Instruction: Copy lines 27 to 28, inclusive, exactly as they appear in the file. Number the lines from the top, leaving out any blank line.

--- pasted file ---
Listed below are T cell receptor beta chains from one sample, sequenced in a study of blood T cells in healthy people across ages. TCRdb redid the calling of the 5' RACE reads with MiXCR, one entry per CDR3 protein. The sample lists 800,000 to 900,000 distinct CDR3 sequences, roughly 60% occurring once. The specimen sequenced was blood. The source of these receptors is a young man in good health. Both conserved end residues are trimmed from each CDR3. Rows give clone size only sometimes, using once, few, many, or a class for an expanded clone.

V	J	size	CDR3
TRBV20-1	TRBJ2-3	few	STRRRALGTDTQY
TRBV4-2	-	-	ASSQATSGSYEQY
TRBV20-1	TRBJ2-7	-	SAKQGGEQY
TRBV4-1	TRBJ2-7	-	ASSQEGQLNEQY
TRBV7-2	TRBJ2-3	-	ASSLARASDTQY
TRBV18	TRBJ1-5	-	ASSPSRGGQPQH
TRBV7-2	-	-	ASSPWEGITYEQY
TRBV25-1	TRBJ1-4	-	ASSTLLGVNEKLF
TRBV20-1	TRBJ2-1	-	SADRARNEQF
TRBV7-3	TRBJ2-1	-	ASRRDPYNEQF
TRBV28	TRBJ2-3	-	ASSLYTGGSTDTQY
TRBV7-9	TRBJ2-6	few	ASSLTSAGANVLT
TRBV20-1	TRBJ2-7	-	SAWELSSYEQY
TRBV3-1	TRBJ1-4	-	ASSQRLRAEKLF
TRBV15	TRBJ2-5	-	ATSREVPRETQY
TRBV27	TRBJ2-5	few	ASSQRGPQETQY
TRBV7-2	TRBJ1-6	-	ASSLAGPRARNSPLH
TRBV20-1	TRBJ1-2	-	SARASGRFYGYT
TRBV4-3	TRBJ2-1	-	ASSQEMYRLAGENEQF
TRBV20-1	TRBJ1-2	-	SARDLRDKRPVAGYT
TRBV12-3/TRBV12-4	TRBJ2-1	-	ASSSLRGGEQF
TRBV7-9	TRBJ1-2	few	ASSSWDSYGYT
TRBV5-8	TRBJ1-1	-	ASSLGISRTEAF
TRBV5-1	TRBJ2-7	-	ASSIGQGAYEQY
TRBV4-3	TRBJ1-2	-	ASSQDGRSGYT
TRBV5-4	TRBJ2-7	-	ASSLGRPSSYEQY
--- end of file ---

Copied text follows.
TRBV4-3	TRBJ1-2	-	ASSQDGRSGYT
TRBV5-4	TRBJ2-7	-	ASSLGRPSSYEQY